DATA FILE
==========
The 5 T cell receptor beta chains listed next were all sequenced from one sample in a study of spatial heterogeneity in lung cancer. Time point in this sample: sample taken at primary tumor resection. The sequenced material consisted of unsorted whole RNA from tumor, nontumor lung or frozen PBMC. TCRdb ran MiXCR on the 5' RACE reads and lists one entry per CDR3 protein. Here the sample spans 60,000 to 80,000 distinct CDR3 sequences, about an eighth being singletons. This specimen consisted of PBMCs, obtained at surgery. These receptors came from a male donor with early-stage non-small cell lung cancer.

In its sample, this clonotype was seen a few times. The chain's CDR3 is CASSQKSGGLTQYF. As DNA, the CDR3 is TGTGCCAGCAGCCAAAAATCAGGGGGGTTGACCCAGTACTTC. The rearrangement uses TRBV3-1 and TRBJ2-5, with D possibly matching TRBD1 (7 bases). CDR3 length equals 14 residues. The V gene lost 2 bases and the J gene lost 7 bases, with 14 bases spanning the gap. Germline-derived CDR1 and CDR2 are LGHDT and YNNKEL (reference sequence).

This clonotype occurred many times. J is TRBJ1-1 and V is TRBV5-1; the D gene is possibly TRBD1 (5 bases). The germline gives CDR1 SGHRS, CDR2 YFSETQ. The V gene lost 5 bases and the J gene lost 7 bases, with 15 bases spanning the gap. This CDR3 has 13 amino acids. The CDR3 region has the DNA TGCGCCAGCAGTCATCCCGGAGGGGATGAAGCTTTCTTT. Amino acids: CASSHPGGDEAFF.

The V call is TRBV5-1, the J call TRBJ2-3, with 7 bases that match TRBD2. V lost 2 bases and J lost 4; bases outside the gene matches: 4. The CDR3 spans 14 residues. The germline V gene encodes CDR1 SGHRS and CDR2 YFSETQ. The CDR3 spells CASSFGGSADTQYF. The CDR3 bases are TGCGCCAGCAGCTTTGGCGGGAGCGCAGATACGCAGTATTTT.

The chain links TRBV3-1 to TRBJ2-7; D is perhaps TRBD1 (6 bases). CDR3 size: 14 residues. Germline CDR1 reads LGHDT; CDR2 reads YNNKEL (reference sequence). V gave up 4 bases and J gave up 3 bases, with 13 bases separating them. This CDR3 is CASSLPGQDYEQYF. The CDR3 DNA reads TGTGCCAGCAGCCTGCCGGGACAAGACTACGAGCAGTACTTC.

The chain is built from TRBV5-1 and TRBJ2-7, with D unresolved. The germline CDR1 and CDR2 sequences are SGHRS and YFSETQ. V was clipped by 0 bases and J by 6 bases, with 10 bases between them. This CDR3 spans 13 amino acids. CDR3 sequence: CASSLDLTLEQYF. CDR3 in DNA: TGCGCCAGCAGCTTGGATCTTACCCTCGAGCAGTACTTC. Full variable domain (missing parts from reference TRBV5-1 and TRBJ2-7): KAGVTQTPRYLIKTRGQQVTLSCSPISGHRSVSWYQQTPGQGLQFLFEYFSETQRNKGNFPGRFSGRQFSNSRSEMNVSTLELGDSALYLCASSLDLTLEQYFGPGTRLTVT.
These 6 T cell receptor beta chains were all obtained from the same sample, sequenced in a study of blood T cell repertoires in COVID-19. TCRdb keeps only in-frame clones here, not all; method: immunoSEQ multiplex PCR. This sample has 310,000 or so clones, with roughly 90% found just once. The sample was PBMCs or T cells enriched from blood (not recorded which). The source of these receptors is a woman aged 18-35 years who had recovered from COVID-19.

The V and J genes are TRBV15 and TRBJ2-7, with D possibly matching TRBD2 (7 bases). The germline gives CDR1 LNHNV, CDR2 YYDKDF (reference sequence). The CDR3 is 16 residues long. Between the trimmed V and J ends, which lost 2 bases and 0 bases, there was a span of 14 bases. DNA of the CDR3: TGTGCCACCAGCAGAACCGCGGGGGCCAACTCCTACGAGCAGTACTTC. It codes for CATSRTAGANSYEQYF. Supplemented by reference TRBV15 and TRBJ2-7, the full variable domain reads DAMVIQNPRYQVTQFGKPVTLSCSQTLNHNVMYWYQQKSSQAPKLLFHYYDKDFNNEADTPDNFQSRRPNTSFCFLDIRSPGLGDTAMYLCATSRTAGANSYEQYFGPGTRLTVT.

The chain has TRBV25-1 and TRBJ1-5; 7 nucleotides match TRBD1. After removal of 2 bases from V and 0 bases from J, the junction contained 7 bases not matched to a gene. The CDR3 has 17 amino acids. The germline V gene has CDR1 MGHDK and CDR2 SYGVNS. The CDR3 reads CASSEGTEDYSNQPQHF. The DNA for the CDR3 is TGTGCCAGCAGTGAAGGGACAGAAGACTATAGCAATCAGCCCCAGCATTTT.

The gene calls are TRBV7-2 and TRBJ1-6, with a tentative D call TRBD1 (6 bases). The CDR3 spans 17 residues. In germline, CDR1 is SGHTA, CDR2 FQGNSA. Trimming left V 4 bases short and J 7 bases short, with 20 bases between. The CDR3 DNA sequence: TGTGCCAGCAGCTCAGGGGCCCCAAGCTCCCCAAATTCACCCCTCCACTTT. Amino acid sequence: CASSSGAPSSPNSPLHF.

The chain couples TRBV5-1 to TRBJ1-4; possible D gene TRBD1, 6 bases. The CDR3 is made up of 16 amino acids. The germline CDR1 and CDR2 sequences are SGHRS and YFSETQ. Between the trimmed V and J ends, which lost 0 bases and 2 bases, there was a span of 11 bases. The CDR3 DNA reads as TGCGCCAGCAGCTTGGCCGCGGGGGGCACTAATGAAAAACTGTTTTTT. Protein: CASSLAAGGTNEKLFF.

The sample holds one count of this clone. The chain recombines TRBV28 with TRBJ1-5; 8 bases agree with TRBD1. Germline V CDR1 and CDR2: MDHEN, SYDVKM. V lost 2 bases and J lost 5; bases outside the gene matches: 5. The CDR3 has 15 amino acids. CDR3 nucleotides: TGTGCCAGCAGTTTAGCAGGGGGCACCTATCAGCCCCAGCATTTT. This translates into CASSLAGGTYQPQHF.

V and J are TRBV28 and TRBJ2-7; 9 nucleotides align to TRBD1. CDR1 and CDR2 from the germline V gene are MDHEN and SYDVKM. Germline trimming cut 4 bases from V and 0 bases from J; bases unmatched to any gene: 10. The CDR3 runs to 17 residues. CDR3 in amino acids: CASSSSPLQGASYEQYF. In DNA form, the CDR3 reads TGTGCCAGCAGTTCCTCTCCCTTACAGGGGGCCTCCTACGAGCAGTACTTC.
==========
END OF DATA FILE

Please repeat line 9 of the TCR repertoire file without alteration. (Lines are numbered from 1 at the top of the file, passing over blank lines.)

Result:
The chain has TRBV25-1 and TRBJ1-5; 7 nucleotides match TRBD1. After removal of 2 bases from V and 0 bases from J, the junction contained 7 bases not matched to a gene. The CDR3 has 17 amino acids. The germline V gene has CDR1 MGHDK and CDR2 SYGVNS. The CDR3 reads CASSEGTEDYSNQPQHF. The DNA for the CDR3 is TGTGCCAGCAGTGAAGGGACAGAAGACTATAGCAATCAGCCCCAGCATTTT.